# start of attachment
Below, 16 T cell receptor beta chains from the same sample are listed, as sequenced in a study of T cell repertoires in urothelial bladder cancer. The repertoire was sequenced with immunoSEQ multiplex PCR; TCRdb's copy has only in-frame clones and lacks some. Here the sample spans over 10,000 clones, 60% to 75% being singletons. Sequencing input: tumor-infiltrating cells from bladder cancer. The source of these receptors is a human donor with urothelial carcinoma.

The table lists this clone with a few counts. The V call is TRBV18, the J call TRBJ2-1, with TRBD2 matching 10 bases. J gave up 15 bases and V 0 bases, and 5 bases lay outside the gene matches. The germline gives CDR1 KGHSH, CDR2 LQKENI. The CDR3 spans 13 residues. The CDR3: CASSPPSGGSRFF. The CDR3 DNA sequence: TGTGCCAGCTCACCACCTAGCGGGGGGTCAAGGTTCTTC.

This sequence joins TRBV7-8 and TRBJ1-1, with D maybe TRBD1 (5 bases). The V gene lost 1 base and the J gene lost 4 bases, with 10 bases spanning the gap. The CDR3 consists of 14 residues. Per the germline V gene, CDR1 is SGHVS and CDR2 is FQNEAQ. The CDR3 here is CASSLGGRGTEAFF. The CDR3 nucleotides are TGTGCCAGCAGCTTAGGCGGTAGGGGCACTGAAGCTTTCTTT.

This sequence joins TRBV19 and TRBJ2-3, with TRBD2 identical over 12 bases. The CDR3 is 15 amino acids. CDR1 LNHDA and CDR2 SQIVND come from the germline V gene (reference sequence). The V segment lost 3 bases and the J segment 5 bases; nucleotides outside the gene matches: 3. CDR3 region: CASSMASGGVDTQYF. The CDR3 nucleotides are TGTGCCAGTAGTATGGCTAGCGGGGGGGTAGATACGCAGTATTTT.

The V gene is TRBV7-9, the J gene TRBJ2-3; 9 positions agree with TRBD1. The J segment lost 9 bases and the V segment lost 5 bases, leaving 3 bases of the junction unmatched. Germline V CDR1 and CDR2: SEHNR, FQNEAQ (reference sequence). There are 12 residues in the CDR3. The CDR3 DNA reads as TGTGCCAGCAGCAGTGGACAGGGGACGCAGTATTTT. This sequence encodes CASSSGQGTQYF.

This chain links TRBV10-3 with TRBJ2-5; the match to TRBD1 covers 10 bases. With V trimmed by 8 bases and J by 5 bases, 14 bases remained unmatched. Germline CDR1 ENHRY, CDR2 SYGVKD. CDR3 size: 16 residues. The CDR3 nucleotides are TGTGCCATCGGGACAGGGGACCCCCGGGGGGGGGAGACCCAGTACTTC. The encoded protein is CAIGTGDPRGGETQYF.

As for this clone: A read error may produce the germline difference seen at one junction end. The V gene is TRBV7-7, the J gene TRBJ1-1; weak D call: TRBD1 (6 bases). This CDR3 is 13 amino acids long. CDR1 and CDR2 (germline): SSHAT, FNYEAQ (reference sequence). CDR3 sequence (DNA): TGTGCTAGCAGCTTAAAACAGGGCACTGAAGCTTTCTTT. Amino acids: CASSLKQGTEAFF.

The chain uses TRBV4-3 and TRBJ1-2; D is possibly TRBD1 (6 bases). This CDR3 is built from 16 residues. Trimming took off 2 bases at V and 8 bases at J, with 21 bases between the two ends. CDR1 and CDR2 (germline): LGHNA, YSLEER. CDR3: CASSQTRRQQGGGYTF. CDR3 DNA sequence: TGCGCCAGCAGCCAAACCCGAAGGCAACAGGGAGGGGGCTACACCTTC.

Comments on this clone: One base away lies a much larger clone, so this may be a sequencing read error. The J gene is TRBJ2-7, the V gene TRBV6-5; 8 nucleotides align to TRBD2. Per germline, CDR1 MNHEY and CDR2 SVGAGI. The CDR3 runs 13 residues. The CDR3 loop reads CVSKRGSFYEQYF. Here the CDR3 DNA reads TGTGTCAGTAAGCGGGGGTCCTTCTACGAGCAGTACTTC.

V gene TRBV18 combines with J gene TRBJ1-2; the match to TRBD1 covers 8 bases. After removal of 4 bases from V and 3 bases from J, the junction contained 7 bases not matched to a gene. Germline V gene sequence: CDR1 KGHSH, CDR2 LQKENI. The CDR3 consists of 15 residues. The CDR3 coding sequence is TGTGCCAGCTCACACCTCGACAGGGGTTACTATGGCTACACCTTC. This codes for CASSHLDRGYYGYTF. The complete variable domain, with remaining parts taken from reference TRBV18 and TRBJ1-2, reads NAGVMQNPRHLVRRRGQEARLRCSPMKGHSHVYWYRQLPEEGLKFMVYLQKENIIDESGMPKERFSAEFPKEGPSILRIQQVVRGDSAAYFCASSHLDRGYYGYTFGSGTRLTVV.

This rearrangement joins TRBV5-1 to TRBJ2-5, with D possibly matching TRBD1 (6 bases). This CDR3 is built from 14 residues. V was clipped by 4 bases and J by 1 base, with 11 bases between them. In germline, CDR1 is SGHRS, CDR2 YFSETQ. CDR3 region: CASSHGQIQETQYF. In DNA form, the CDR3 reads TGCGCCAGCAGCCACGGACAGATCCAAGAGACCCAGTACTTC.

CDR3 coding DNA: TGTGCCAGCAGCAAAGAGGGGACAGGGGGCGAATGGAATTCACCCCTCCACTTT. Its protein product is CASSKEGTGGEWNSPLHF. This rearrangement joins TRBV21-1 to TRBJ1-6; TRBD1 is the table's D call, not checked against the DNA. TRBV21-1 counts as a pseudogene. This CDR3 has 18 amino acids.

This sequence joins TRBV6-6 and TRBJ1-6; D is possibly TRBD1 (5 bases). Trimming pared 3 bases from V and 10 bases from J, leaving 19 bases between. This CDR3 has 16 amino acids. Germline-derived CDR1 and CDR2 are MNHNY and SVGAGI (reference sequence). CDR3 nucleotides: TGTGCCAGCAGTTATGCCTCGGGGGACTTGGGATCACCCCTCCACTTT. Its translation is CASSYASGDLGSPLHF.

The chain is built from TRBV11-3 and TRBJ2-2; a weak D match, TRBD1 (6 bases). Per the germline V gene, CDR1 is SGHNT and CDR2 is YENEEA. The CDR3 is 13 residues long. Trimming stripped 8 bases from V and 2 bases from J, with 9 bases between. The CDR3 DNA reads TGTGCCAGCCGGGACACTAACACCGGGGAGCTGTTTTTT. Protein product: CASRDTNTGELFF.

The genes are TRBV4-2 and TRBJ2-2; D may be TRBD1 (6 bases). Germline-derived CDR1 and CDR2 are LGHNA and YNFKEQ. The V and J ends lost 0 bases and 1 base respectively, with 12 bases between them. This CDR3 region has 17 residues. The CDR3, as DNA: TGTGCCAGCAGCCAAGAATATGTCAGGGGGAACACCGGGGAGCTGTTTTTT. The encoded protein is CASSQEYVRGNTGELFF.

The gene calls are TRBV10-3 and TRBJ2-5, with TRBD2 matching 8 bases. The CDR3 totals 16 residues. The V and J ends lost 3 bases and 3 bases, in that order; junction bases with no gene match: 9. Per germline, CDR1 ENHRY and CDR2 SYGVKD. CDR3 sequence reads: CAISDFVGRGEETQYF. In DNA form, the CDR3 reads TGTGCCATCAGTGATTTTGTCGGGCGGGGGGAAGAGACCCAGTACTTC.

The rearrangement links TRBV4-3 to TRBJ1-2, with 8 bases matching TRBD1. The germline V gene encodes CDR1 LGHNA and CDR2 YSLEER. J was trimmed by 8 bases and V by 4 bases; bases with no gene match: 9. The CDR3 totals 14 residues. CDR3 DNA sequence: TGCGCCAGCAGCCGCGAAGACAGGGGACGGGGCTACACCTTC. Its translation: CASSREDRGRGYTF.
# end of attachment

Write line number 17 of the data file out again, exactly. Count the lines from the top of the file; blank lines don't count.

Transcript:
The rearrangement links TRBV4-3 to TRBJ1-2, with 8 bases matching TRBD1. The germline V gene encodes CDR1 LGHNA and CDR2 YSLEER. J was trimmed by 8 bases and V by 4 bases; bases with no gene match: 9. The CDR3 totals 14 residues. CDR3 DNA sequence: TGCGCCAGCAGCCGCGAAGACAGGGGACGGGGCTACACCTTC. Its translation: CASSREDRGRGYTF.